I must admit, I, like many others, did not know what ratatouille was until the Disney/Pixar movie, Ratatouille, came out in 2007, but how could anyone not want to taste the dish that changes the heart and mind of a cold critic and sends him straight back to his childhood? It had to be amazing, right?
My friends and I started making this in college when Ratatouille was the movie of choice for a lazy movie night. It was perfect because it tied in with the movie, my friend is vegetarian, and it was something fun we could all make together. I don’t remember what online recipe we tried, but the meal was just okay. So every subsequent time I have made it I have continued to experiment. I have read more about traditional ratatouille (like the one you see in the flash back) and let me say our first attempt and other Ratatouille’s ratatouille recipes are nothing like the traditional and are missing some iconically French items. So in my last attempt I tried to just think French and this is the best I have ever tasted ratatouille to be. So much so, I almost had my own flashback.
- 1 medium zucchini squash
- 1 medium yellow squash
- 1 medium eggplant (Japanese variety preferred)
- 2 small bell peppers
- 3 medium tomatoes
- 1/2 small yellow onion, diced
- 1 clove of garlic, minced
- 1 can tomato sauce
- 1 tsp thyme, minced
- 1 tbsp fresh basil, minced
- 1 tbsp fresh parsley
- 1 tbsp olive oil
- 1 tbsp herbs de provence (so French!)
- 2 tsp salt
- parmesan cheese
Because this recipe requires arranging the veggies in this decorative way, it is best to try to shop for veggies that are all around the same size in diameter. That is why all measurements are in size rather than amount. You are trying to get equal parts of each veggie in similar sizes.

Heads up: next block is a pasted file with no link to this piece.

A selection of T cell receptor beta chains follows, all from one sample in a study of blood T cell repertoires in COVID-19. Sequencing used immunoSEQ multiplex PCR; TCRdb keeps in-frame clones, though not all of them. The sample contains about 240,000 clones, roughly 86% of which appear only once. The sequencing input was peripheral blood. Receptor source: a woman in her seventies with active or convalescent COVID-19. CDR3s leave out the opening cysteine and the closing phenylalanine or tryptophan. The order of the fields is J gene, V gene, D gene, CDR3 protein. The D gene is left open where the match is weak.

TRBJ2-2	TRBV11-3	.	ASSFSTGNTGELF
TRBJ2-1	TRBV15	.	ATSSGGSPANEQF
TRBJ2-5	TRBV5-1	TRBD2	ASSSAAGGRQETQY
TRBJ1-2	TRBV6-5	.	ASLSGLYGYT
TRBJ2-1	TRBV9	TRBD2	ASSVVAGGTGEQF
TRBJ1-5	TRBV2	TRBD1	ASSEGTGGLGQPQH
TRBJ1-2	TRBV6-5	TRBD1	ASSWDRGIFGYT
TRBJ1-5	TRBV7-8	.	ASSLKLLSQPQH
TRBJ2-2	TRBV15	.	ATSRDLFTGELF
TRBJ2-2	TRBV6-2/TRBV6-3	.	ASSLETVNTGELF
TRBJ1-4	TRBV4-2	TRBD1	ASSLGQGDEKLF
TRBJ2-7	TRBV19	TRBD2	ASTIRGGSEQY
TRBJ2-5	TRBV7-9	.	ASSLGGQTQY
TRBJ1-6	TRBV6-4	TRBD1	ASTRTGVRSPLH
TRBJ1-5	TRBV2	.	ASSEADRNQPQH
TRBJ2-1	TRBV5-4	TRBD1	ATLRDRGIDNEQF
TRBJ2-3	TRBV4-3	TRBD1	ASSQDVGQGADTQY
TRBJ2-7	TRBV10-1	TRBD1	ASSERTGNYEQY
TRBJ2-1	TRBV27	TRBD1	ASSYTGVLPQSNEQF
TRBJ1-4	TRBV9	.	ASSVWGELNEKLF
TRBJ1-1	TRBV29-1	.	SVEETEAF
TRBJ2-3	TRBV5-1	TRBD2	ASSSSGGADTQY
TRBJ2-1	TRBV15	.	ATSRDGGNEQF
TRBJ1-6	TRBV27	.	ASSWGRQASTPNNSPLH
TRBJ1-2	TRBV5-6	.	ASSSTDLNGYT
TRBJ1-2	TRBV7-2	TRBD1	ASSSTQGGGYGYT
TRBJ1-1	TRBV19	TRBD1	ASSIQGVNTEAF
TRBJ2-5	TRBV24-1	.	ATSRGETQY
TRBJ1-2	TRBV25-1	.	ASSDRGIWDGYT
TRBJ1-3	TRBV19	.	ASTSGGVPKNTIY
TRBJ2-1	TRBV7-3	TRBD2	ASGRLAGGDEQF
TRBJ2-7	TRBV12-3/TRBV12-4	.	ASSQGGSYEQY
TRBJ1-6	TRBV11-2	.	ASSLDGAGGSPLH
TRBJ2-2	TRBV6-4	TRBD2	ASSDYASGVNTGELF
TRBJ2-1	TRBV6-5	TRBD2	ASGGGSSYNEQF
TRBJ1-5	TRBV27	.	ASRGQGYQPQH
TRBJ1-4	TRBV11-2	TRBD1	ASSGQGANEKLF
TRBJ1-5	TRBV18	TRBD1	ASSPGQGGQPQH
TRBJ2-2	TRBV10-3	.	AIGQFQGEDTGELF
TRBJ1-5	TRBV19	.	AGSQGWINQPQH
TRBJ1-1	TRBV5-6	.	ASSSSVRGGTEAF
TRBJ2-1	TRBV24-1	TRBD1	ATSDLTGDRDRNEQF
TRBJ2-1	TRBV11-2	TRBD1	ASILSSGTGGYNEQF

Preheat oven to 375°F.
First, thinly slice squash, eggplant, tomatoes, and bell pepper. I used a mandolin slicer because they are fast and consistent, just use extreme caution with the blade.
To make sauce, combine tomato sauce, garlic, onions, basil, thyme, 1/2 tbsp of herbs de provence, and 1 tsp of salt. Cover the bottom of glass, porcelain, or other oven-safe dish. My dish is a 10 inch long oval. You want the dish to be small so it will give structure to your veggie arrangement. Cover the sauce with your fresh parsley.
Start adding your vegetables by creating a stacked pattern. I stack two repetitions of the pattern and then place in into the dish. The sauce should help keep the veggies upright. Continue until the whole dish is full. Drizzle olive oil over the vegetables and cover with parchment paper (just like in the movie!) Bake for 45 minutes.
Once you remove your ratatouille from the oven, sprinkle with the remaining salt and herbs de provence. Grate fresh parmesan cheese over the hot dish and serve with buttered, crusty french bread. You are warned, you might be transported to your own imaginary (or real) rustic French childhood.